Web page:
Thankfully, your search is over. In Murder Your Darlings, Roy Peter Clark, who has been a beloved and revered writing teacher to children and Pulitzer Prize winners alike for more than thirty years, has compiled a remarkable collection of more than 100 of the best writing tips from fifty of the best writing books of all time.

With a chapter devoted to each key strategy, Clark expands and contextualizes the original author’s suggestions and offers anecdotes about how each one helped him or other writers sharpen their skills. An invaluable resource for writers of all kinds, Murder Your Darlings is an inspiring and edifying ode to the craft of writing.

Bonus Links:


Title: Chance Particulars: A Writer’s Field Notebook for Travelers, Bloggers, Essayists, Memoirists, Novelists, Journalists, Adventurers, Naturalists, Sketchers, and Other Note-Takers and Recorders of Life

Author: Sara Mansfield Taber

Synopsis: The goal of the writer is to live with the keenness of the foreigner. To experience, wide-eyed, the sensations aroused and the events offered up by peculiar surrounds and then to evoke them so brightly on the page that the reader, too, experiences the foreigner’s frisson. A time-honored way this is accomplished is through the keeping of a field notebook–through the faithful recording of the this-and-that of life; the atmospheres and incidents; the bells, the beer, the bread.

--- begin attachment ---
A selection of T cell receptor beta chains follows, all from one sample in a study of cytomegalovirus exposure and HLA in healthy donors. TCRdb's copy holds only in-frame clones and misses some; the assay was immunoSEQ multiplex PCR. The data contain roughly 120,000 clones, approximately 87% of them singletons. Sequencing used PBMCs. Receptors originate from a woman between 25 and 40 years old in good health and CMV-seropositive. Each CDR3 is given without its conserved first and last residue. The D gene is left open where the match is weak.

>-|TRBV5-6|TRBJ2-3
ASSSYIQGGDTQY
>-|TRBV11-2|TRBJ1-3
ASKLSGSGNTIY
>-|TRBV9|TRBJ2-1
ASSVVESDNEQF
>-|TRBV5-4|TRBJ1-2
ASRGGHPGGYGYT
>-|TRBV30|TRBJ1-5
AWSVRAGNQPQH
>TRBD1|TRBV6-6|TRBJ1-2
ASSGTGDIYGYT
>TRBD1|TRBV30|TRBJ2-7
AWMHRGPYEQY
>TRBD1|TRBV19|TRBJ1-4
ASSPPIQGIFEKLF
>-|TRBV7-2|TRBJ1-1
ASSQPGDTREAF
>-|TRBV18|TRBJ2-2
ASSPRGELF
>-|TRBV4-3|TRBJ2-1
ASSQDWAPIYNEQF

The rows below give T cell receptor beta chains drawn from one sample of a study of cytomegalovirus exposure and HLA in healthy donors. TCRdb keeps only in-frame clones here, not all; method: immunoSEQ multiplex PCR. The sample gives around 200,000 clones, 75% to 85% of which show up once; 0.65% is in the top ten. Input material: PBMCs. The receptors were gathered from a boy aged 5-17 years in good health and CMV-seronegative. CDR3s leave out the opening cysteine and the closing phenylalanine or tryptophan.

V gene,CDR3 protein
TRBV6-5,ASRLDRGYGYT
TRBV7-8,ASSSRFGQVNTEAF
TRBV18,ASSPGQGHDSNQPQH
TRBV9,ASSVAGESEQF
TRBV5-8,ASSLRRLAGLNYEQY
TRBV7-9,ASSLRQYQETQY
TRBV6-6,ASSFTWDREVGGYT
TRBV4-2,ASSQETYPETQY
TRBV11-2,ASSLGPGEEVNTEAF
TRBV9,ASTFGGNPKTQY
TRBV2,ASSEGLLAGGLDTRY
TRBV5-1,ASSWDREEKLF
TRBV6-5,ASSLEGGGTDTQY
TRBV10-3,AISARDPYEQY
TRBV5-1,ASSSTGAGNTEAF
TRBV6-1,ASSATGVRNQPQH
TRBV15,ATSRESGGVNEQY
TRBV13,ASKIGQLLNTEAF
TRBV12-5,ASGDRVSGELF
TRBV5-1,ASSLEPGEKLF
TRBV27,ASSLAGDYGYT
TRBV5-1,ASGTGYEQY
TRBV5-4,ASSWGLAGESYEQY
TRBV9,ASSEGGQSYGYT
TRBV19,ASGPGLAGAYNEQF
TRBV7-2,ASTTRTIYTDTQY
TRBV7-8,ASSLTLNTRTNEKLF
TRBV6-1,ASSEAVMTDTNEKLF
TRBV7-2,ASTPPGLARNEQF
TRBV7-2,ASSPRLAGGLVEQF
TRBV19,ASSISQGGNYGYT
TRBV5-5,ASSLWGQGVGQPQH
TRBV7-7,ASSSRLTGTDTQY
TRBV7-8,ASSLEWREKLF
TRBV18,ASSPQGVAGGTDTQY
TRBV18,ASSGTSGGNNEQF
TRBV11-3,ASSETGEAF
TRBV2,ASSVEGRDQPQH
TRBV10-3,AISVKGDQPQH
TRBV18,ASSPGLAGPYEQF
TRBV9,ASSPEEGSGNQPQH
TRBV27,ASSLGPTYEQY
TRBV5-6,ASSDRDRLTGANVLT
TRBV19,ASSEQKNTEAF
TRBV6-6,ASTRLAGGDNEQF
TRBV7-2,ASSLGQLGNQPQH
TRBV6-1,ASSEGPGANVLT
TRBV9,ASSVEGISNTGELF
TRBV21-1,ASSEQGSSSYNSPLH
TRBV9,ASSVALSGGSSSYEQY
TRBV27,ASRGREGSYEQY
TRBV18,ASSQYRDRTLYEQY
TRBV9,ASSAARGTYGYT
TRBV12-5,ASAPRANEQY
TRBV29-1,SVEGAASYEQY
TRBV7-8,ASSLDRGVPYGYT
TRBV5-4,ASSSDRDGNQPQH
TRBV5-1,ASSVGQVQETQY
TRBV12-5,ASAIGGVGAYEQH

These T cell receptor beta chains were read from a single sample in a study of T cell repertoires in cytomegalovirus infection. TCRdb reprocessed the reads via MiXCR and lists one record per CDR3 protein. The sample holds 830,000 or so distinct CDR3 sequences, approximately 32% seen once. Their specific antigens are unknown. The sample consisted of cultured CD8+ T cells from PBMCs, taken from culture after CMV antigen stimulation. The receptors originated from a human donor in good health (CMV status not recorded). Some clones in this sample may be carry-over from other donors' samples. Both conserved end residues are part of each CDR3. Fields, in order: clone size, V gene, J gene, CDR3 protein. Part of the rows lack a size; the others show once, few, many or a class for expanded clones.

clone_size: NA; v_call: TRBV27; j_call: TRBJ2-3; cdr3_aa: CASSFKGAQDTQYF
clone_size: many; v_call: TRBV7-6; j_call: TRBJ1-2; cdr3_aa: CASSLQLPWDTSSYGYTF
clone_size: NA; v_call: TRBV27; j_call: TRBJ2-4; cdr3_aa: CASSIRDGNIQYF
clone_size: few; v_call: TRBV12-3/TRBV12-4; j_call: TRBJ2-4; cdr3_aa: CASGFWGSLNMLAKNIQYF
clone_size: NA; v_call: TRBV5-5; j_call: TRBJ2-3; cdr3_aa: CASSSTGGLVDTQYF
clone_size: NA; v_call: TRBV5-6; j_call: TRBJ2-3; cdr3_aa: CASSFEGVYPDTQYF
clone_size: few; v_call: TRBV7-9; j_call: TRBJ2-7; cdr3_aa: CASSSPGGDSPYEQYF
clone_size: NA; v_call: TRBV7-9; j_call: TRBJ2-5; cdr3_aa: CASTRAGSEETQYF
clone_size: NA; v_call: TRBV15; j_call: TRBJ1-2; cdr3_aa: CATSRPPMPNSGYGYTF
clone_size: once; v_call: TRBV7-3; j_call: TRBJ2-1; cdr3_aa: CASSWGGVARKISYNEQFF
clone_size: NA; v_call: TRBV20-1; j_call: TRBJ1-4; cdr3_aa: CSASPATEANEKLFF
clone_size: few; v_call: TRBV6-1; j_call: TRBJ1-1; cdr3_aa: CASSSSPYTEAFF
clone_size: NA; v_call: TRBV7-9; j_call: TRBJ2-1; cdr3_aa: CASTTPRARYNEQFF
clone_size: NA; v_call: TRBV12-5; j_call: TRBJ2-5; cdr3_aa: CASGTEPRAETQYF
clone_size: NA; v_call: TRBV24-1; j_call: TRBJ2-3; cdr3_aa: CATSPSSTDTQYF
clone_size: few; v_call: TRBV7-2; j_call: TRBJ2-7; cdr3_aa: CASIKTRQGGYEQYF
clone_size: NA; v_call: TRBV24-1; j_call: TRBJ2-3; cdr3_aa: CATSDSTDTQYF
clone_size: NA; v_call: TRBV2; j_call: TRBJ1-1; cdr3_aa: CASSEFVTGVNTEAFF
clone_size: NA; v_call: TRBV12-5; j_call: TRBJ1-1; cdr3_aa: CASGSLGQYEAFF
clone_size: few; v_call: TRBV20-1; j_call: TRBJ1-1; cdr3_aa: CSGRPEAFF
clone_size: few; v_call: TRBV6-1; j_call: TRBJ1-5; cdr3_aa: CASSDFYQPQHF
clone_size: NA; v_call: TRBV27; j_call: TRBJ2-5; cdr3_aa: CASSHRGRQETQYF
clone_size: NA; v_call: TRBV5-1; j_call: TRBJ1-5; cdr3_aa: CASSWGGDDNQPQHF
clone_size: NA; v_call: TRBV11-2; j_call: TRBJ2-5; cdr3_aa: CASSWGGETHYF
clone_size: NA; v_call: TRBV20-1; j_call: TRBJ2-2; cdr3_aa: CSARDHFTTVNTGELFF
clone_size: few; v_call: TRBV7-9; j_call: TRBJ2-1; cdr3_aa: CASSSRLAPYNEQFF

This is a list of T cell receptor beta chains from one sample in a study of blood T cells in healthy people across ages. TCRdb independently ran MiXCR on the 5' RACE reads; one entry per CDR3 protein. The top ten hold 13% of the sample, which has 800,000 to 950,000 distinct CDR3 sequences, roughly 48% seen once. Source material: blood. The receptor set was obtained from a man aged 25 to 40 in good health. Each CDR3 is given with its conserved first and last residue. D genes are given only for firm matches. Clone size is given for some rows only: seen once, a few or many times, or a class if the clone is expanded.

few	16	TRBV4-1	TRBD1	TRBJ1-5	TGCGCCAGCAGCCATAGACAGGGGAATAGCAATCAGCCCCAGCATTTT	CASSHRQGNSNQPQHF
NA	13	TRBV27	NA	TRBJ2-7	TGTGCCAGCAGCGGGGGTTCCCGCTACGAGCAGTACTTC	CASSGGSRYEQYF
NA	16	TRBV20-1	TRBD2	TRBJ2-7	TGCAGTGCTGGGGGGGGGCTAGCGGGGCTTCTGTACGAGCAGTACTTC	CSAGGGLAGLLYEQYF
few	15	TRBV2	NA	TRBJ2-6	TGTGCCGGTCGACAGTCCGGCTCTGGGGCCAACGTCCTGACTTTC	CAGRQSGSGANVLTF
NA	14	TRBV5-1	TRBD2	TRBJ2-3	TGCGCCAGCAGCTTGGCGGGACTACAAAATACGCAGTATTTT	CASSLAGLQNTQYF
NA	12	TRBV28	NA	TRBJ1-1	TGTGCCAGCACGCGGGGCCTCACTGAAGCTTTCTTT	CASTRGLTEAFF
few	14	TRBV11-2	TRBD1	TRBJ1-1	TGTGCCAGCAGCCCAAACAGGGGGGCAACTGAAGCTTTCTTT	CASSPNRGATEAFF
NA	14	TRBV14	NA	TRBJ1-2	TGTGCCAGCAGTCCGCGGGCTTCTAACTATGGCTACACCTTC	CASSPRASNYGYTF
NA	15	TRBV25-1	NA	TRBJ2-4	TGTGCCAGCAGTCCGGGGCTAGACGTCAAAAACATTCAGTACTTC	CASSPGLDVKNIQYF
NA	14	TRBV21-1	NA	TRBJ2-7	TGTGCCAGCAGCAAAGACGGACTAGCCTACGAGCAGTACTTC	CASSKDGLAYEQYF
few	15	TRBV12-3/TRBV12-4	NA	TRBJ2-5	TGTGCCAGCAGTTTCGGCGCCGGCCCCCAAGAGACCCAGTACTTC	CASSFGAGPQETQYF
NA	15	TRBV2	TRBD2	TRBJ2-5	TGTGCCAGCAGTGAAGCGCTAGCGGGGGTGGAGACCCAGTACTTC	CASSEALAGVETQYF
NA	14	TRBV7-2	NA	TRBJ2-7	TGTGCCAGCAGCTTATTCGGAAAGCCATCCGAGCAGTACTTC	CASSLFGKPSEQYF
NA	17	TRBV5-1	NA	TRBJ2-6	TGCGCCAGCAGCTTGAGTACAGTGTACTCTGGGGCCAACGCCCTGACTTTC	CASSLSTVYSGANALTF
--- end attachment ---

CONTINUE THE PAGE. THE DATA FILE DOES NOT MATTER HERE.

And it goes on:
Based on what accomplished nonfiction writer Sara Mansfield Taber learned in her many years of field notebook keeping, Chance Particulars is a unique and handy primer for writers who want to use their experiences to tell a lively, satisfying story. Often, writers try to turn their notes into a memoir, essay, travel piece, or story, only to find that they haven’t recorded enough of the concrete, sensory details necessary to create evocative descriptions. To help writers overcome this problem, Taber has composed a true “field notebook for field notebook keepers.” Enhanced by beautiful illustrations, this charming and comprehensive guide is a practical manual for anyone who wishes to learn or hone the crafts of writing, ethnography, or journalism.